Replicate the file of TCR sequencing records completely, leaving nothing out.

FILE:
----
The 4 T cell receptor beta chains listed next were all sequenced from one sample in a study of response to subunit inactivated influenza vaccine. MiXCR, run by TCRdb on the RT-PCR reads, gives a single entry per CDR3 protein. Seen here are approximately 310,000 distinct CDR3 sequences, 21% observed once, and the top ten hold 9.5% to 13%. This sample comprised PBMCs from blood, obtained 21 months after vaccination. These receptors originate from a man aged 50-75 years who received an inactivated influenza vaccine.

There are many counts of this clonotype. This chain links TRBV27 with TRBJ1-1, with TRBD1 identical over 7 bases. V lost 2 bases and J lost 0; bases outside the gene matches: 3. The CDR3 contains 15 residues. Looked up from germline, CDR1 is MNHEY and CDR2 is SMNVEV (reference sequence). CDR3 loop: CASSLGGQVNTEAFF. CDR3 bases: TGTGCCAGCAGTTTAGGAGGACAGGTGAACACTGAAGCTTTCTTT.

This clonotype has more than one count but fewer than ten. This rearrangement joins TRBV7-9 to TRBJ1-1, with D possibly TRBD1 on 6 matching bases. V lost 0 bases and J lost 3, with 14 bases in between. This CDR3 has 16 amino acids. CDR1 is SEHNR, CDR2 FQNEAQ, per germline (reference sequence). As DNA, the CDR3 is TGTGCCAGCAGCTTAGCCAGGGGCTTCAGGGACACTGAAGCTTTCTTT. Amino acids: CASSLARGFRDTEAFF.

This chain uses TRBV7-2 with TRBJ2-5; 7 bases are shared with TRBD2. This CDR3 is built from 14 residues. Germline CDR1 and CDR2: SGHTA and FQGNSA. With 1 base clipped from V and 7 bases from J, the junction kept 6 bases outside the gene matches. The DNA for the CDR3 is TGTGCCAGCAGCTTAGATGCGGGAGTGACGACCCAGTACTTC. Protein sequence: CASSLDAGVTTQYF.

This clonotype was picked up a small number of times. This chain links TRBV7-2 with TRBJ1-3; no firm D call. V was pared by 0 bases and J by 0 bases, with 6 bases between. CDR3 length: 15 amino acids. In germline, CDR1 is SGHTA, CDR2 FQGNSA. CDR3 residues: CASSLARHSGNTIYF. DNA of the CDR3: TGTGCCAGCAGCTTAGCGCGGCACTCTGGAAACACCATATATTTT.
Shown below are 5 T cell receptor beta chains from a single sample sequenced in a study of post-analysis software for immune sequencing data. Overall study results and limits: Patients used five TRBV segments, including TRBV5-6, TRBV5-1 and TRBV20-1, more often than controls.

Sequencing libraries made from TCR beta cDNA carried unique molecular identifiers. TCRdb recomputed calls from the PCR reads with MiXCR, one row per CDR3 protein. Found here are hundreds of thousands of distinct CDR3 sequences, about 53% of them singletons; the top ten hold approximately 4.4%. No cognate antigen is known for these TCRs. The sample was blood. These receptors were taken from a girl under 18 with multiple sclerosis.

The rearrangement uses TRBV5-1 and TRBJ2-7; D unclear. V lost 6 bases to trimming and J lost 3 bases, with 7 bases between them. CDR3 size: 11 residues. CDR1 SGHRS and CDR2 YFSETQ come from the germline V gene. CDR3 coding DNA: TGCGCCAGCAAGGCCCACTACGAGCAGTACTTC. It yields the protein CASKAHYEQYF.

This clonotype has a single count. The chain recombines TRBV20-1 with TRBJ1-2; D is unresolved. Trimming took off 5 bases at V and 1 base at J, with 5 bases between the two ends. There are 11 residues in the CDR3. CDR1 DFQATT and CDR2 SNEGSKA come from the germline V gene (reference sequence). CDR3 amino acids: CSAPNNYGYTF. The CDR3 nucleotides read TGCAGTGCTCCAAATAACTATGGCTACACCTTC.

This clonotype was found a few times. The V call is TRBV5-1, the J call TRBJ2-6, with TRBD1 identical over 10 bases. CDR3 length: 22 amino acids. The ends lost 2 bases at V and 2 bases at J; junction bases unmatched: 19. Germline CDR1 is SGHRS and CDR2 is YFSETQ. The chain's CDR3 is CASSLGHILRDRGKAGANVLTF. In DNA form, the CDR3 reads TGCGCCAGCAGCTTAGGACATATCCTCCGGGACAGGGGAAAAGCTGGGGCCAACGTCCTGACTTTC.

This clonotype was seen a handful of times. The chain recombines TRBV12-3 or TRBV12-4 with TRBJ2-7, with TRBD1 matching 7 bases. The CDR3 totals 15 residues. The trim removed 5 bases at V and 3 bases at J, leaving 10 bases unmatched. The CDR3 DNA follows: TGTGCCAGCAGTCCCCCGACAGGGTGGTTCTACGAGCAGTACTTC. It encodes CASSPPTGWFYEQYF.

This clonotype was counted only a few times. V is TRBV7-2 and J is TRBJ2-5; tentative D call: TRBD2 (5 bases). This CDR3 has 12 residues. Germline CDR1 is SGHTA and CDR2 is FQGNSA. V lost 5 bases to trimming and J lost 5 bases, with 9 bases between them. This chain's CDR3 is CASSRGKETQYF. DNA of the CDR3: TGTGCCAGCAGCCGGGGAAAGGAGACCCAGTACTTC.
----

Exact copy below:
The 4 T cell receptor beta chains listed next were all sequenced from one sample in a study of response to subunit inactivated influenza vaccine. MiXCR, run by TCRdb on the RT-PCR reads, gives a single entry per CDR3 protein. Seen here are approximately 310,000 distinct CDR3 sequences, 21% observed once, and the top ten hold 9.5% to 13%. This sample comprised PBMCs from blood, obtained 21 months after vaccination. These receptors originate from a man aged 50-75 years who received an inactivated influenza vaccine.

There are many counts of this clonotype. This chain links TRBV27 with TRBJ1-1, with TRBD1 identical over 7 bases. V lost 2 bases and J lost 0; bases outside the gene matches: 3. The CDR3 contains 15 residues. Looked up from germline, CDR1 is MNHEY and CDR2 is SMNVEV (reference sequence). CDR3 loop: CASSLGGQVNTEAFF. CDR3 bases: TGTGCCAGCAGTTTAGGAGGACAGGTGAACACTGAAGCTTTCTTT.

This clonotype has more than one count but fewer than ten. This rearrangement joins TRBV7-9 to TRBJ1-1, with D possibly TRBD1 on 6 matching bases. V lost 0 bases and J lost 3, with 14 bases in between. This CDR3 has 16 amino acids. CDR1 is SEHNR, CDR2 FQNEAQ, per germline (reference sequence). As DNA, the CDR3 is TGTGCCAGCAGCTTAGCCAGGGGCTTCAGGGACACTGAAGCTTTCTTT. Amino acids: CASSLARGFRDTEAFF.

This chain uses TRBV7-2 with TRBJ2-5; 7 bases are shared with TRBD2. This CDR3 is built from 14 residues. Germline CDR1 and CDR2: SGHTA and FQGNSA. With 1 base clipped from V and 7 bases from J, the junction kept 6 bases outside the gene matches. The DNA for the CDR3 is TGTGCCAGCAGCTTAGATGCGGGAGTGACGACCCAGTACTTC. Protein sequence: CASSLDAGVTTQYF.

This clonotype was picked up a small number of times. This chain links TRBV7-2 with TRBJ1-3; no firm D call. V was pared by 0 bases and J by 0 bases, with 6 bases between. CDR3 length: 15 amino acids. In germline, CDR1 is SGHTA, CDR2 FQGNSA. CDR3 residues: CASSLARHSGNTIYF. DNA of the CDR3: TGTGCCAGCAGCTTAGCGCGGCACTCTGGAAACACCATATATTTT.
Shown below are 5 T cell receptor beta chains from a single sample sequenced in a study of post-analysis software for immune sequencing data. Overall study results and limits: Patients used five TRBV segments, including TRBV5-6, TRBV5-1 and TRBV20-1, more often than controls.

Sequencing libraries made from TCR beta cDNA carried unique molecular identifiers. TCRdb recomputed calls from the PCR reads with MiXCR, one row per CDR3 protein. Found here are hundreds of thousands of distinct CDR3 sequences, about 53% of them singletons; the top ten hold approximately 4.4%. No cognate antigen is known for these TCRs. The sample was blood. These receptors were taken from a girl under 18 with multiple sclerosis.

The rearrangement uses TRBV5-1 and TRBJ2-7; D unclear. V lost 6 bases to trimming and J lost 3 bases, with 7 bases between them. CDR3 size: 11 residues. CDR1 SGHRS and CDR2 YFSETQ come from the germline V gene. CDR3 coding DNA: TGCGCCAGCAAGGCCCACTACGAGCAGTACTTC. It yields the protein CASKAHYEQYF.

This clonotype has a single count. The chain recombines TRBV20-1 with TRBJ1-2; D is unresolved. Trimming took off 5 bases at V and 1 base at J, with 5 bases between the two ends. There are 11 residues in the CDR3. CDR1 DFQATT and CDR2 SNEGSKA come from the germline V gene (reference sequence). CDR3 amino acids: CSAPNNYGYTF. The CDR3 nucleotides read TGCAGTGCTCCAAATAACTATGGCTACACCTTC.

This clonotype was found a few times. The V call is TRBV5-1, the J call TRBJ2-6, with TRBD1 identical over 10 bases. CDR3 length: 22 amino acids. The ends lost 2 bases at V and 2 bases at J; junction bases unmatched: 19. Germline CDR1 is SGHRS and CDR2 is YFSETQ. The chain's CDR3 is CASSLGHILRDRGKAGANVLTF. In DNA form, the CDR3 reads TGCGCCAGCAGCTTAGGACATATCCTCCGGGACAGGGGAAAAGCTGGGGCCAACGTCCTGACTTTC.

This clonotype was seen a handful of times. The chain recombines TRBV12-3 or TRBV12-4 with TRBJ2-7, with TRBD1 matching 7 bases. The CDR3 totals 15 residues. The trim removed 5 bases at V and 3 bases at J, leaving 10 bases unmatched. The CDR3 DNA follows: TGTGCCAGCAGTCCCCCGACAGGGTGGTTCTACGAGCAGTACTTC. It encodes CASSPPTGWFYEQYF.

This clonotype was counted only a few times. V is TRBV7-2 and J is TRBJ2-5; tentative D call: TRBD2 (5 bases). This CDR3 has 12 residues. Germline CDR1 is SGHTA and CDR2 is FQGNSA. V lost 5 bases to trimming and J lost 5 bases, with 9 bases between them. This chain's CDR3 is CASSRGKETQYF. DNA of the CDR3: TGTGCCAGCAGCCGGGGAAAGGAGACCCAGTACTTC.